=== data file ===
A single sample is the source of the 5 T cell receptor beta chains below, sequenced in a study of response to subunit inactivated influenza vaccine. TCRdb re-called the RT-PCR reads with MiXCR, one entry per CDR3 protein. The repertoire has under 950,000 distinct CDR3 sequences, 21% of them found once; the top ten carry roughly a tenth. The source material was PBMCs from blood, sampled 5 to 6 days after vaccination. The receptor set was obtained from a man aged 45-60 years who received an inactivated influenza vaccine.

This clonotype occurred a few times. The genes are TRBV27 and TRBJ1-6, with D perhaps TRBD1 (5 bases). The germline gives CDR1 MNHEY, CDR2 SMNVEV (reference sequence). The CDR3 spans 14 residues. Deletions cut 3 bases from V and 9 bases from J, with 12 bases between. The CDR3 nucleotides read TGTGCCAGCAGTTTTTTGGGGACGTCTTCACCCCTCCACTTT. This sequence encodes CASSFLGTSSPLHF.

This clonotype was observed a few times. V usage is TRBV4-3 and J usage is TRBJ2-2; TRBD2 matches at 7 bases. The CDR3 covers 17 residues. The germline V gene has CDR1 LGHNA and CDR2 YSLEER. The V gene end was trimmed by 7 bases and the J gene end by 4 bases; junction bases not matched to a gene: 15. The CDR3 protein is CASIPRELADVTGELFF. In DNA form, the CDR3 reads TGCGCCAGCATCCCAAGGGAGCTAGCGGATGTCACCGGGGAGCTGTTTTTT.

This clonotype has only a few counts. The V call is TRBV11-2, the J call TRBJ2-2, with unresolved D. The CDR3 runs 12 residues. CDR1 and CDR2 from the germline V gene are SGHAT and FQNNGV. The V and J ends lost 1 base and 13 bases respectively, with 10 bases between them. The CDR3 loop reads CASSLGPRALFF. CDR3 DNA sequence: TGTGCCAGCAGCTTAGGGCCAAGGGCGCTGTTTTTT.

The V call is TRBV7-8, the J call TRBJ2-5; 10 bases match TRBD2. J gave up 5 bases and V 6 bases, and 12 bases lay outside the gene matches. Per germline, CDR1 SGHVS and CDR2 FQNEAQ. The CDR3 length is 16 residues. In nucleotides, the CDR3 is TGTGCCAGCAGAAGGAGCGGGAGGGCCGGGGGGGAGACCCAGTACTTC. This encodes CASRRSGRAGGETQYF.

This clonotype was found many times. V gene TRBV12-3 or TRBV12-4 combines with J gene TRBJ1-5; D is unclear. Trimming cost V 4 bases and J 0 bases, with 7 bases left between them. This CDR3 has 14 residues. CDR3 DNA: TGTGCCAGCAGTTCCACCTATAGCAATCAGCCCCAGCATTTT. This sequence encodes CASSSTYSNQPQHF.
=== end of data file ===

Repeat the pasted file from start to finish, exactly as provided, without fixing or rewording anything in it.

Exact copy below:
A single sample is the source of the 5 T cell receptor beta chains below, sequenced in a study of response to subunit inactivated influenza vaccine. TCRdb re-called the RT-PCR reads with MiXCR, one entry per CDR3 protein. The repertoire has under 950,000 distinct CDR3 sequences, 21% of them found once; the top ten carry roughly a tenth. The source material was PBMCs from blood, sampled 5 to 6 days after vaccination. The receptor set was obtained from a man aged 45-60 years who received an inactivated influenza vaccine.

This clonotype occurred a few times. The genes are TRBV27 and TRBJ1-6, with D perhaps TRBD1 (5 bases). The germline gives CDR1 MNHEY, CDR2 SMNVEV (reference sequence). The CDR3 spans 14 residues. Deletions cut 3 bases from V and 9 bases from J, with 12 bases between. The CDR3 nucleotides read TGTGCCAGCAGTTTTTTGGGGACGTCTTCACCCCTCCACTTT. This sequence encodes CASSFLGTSSPLHF.

This clonotype was observed a few times. V usage is TRBV4-3 and J usage is TRBJ2-2; TRBD2 matches at 7 bases. The CDR3 covers 17 residues. The germline V gene has CDR1 LGHNA and CDR2 YSLEER. The V gene end was trimmed by 7 bases and the J gene end by 4 bases; junction bases not matched to a gene: 15. The CDR3 protein is CASIPRELADVTGELFF. In DNA form, the CDR3 reads TGCGCCAGCATCCCAAGGGAGCTAGCGGATGTCACCGGGGAGCTGTTTTTT.

This clonotype has only a few counts. The V call is TRBV11-2, the J call TRBJ2-2, with unresolved D. The CDR3 runs 12 residues. CDR1 and CDR2 from the germline V gene are SGHAT and FQNNGV. The V and J ends lost 1 base and 13 bases respectively, with 10 bases between them. The CDR3 loop reads CASSLGPRALFF. CDR3 DNA sequence: TGTGCCAGCAGCTTAGGGCCAAGGGCGCTGTTTTTT.

The V call is TRBV7-8, the J call TRBJ2-5; 10 bases match TRBD2. J gave up 5 bases and V 6 bases, and 12 bases lay outside the gene matches. Per germline, CDR1 SGHVS and CDR2 FQNEAQ. The CDR3 length is 16 residues. In nucleotides, the CDR3 is TGTGCCAGCAGAAGGAGCGGGAGGGCCGGGGGGGAGACCCAGTACTTC. This encodes CASRRSGRAGGETQYF.

This clonotype was found many times. V gene TRBV12-3 or TRBV12-4 combines with J gene TRBJ1-5; D is unclear. Trimming cost V 4 bases and J 0 bases, with 7 bases left between them. This CDR3 has 14 residues. CDR3 DNA: TGTGCCAGCAGTTCCACCTATAGCAATCAGCCCCAGCATTTT. This sequence encodes CASSSTYSNQPQHF.